“The goal is for people to live with confidence, so if you’re ever in a health crisis someone is going to know someone about you and . That is who speaks for you if you can’t speak for yourself, and more simply what are your goals for care.” – Jeff Zucker, CEO and co-founder of MyDirectives on The Hard Question with Blanquita Cullum
We’ll admit it – we’ve been watching a lot of television lately. But can you really blame us? Television shows can be a useful tool to start a conversation.
Take the most recent episode of Grey’s Anatomy as an example. In the premiere, as we discussed in a post last week, we saw how the docs dealt with carrying out their friend and colleague’s advance medical directive and living will. But in the second episode, the writers took us back in time to when he created it.
Take a look:
Notice the clipboard? We did.
The decisions Mark Sloan makes are too important to wait until the last minute – too important for a clipboard. Sloan might be a fictional character, but his story is sadly far from fiction.
All too often patients or their families are handed a clipboard and asked questions they’ve never talked about. Let alone thought about.
We’ve all put the conversation off at some point. It’s something we don’t want to think about, but we need to.
Avoid the clipboard. Start the conversation with your family now. Here are some tips on how to start the conversation. And after you do, let us know how it went. Did you learn something you’d like to pass on to others? Share your story on Facebook or Twitter.
Crossposted from MyDirectives.com
“The philosopher Kant once called music ‘the quickening art’.” So says famous neurologist and author Oliver Sacks, M.D. in a short excerpt from “Alive Inside,” an extraordinary upcoming documentary.
In the film, we find Henry, a patient in a nursing home, sitting alone and uncommunicative. A caregiver then slips an iPod’s headphones on Henry and we see what Kant meant as Henry is transformed right before our eyes.
The scene is a joyous reminder of why music is important to us throughout our lives. From the time we first learn to sing “Twinkle, twinkle little star,” music can, as Sacks puts it, help restore us to ourselves; to remind us who we are. Sacks says even someone experiencing the effects of a serious neurologic disorder, like Henry, can “reacquire his identity…through the power of music.”
Alive Inside is the work of Music and Memory, a non-profit organization that raises public awareness about the power of music “regardless of physical, cognitive or social condition,” and supports the initiation of music programs for individuals in their homes, in hospitals, assisted living centers and hospices.
Because music works on such a deep level, it’s important for each of us to inform our loved ones and caregivers about the kinds of music we would want to hear (or absolutely not want to hear!) in the event that we, like Henry, were unable to express ourselves. That’s why the MyDirectives.com universal Advance Digital Directive (uADD™) contains a section that encourages users to spell out their musical preferences in as much detail as they like.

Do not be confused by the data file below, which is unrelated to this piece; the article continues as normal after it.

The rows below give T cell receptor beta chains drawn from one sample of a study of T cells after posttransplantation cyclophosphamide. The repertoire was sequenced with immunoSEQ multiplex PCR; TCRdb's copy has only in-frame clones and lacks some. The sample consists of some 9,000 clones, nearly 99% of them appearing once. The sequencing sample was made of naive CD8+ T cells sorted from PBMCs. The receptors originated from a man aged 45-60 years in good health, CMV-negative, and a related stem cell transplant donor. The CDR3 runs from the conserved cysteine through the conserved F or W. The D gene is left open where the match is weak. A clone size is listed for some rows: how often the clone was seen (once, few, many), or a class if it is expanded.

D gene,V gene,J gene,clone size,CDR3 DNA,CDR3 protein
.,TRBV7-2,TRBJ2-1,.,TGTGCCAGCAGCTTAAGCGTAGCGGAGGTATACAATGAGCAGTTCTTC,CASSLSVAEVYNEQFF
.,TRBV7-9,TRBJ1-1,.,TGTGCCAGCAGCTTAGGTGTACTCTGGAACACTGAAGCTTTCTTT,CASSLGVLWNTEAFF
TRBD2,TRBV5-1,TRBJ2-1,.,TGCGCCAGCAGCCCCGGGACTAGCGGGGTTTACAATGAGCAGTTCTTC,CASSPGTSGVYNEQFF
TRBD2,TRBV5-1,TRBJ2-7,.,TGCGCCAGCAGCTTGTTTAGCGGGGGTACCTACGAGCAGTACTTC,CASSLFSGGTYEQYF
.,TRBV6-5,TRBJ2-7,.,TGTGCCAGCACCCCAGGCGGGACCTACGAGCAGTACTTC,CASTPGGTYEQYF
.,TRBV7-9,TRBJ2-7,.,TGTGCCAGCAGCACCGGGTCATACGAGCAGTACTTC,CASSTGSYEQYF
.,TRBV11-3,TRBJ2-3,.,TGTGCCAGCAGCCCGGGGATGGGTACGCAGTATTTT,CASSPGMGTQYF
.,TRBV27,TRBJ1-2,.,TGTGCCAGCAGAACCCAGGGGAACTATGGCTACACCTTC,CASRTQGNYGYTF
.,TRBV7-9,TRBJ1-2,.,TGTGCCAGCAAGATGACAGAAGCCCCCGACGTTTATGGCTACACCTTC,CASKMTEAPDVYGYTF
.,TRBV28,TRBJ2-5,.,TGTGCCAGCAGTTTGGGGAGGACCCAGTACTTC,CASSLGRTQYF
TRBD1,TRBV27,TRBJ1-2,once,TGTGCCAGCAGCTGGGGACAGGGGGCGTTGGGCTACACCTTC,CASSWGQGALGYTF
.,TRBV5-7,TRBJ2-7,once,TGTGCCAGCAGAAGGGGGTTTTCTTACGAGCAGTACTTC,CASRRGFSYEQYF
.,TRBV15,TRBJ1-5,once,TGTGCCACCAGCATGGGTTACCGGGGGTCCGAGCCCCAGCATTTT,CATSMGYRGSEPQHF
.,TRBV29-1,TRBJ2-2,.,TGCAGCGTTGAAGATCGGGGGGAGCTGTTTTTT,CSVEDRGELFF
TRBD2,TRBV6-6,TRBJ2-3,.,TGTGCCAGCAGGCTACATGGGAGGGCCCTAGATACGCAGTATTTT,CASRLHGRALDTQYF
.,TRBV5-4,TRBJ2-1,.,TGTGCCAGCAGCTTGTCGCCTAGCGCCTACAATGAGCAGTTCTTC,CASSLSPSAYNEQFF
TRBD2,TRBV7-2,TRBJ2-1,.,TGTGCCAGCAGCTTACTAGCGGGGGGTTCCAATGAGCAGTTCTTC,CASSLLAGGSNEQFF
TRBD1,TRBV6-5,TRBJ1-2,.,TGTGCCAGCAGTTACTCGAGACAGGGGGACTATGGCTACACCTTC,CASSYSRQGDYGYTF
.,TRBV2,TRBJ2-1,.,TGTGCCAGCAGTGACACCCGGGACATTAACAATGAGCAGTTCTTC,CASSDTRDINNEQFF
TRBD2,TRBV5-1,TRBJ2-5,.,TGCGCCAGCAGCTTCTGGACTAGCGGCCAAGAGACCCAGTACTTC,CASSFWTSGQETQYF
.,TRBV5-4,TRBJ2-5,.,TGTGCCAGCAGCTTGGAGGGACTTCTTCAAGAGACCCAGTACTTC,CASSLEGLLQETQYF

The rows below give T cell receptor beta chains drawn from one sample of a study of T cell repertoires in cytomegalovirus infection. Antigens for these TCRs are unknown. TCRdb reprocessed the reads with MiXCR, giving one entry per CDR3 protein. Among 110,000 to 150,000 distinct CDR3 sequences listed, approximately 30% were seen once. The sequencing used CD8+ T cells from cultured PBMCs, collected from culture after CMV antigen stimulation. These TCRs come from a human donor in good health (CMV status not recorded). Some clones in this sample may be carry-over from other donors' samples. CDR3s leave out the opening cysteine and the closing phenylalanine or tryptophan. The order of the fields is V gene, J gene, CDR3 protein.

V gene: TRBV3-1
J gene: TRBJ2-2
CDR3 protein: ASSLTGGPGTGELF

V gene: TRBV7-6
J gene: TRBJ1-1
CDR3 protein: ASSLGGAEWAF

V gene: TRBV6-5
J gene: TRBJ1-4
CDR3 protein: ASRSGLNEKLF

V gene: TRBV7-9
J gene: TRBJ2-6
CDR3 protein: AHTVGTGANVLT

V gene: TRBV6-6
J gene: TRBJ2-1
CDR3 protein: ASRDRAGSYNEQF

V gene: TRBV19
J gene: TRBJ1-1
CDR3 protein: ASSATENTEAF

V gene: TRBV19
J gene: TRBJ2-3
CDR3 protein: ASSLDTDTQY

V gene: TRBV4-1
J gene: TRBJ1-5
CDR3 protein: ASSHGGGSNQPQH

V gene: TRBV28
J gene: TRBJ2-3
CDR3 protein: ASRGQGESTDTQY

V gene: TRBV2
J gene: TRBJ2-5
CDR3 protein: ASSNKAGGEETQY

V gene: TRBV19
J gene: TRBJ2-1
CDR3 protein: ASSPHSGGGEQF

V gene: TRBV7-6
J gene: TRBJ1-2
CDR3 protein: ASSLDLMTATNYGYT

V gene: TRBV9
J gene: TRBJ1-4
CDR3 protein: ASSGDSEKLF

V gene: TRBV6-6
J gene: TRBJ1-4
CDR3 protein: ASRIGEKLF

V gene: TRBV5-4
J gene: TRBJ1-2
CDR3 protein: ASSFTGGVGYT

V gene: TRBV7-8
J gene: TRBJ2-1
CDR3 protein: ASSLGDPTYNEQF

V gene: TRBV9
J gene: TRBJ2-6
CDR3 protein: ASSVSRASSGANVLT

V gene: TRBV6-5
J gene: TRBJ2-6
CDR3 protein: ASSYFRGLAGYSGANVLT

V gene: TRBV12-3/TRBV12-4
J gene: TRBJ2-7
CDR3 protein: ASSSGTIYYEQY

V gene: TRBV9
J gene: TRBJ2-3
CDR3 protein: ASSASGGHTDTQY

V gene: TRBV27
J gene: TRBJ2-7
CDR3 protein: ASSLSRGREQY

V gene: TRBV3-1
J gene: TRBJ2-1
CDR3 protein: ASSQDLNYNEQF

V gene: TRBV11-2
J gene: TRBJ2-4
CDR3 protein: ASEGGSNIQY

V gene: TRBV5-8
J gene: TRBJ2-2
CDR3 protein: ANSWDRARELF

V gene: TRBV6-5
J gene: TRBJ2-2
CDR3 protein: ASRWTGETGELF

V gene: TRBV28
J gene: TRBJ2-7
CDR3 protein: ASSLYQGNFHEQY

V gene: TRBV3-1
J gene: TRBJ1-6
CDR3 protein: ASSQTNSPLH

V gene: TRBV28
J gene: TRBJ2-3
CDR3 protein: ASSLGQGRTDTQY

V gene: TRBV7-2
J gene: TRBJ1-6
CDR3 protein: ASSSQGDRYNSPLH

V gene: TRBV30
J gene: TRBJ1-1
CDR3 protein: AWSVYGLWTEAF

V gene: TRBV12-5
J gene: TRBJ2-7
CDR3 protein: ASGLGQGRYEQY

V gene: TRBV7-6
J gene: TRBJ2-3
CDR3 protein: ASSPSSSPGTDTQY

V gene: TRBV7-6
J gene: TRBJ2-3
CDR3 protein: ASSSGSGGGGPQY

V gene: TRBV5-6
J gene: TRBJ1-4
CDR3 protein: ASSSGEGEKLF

Take a few minutes to watch the Alive Inside trailer and then, if you, like us, are moved by it, consider making a donation to Music and Memory. Help bring the powerful magic of music into someone’s life today.
That IBM 5150 PC you see up there was introduced in August, 1981.
It’s fair to say that it’s the machine that launched the computer revolution that has transformed just about every aspect of the lives we’re living 30 years later.
Yet, a recent GovernmentIT blog post claims electronic healthcare records functionality hasn’t changed since 1982.
If you stop to think about your own experience with the healthcare system, you’ll realize just how true that claim is.
Can you access your health records online? Does your family physician have a private, secure place for you to go to check up on your medications, lab test results or office visit notes? Can your allergist or gynecologist instantly access information from your cardiologist?
For most of us, the answer to those questions is a resounding, and frightening, “no”!
But there are reasons to believe that the situation is finally about to change.
In February, 2009, President Obama signed a law setting aside $19.2 billion for the development of healthcare information technology. A substantial portion of that money was allocated as incentives for hospitals and healthcare professionals to establish “health information exchanges” and to demonstrate “meaningful use” of electronic health records.
While the details of what “meaningful use” means are still being hammered out, one thing is clear. The 30 year long healthcare information electronic logjam has been broken.
Fortunately, some parts of the healthcare information system of the future are already in place.
Like advance medical directives, for example. MyDirectives.com is a free, secure, system where any adult can create and update documents regarding his/her wishes for end-of-life care. That universal Advance Digital Directive (uADD™) is then safely stored and available to any healthcare facility or provider that the user authorizes. That means that no matter where in the world an emergency might happen, information about your directives is instantly accessible, 24 hours a day, 365 days a year.
Someday, all your healthcare information will be available to anyone you authorize. It’s good to know that there already is a way to be sure that your uADD™ will be there if you need it. And that’s by visiting MyDirectives.com today.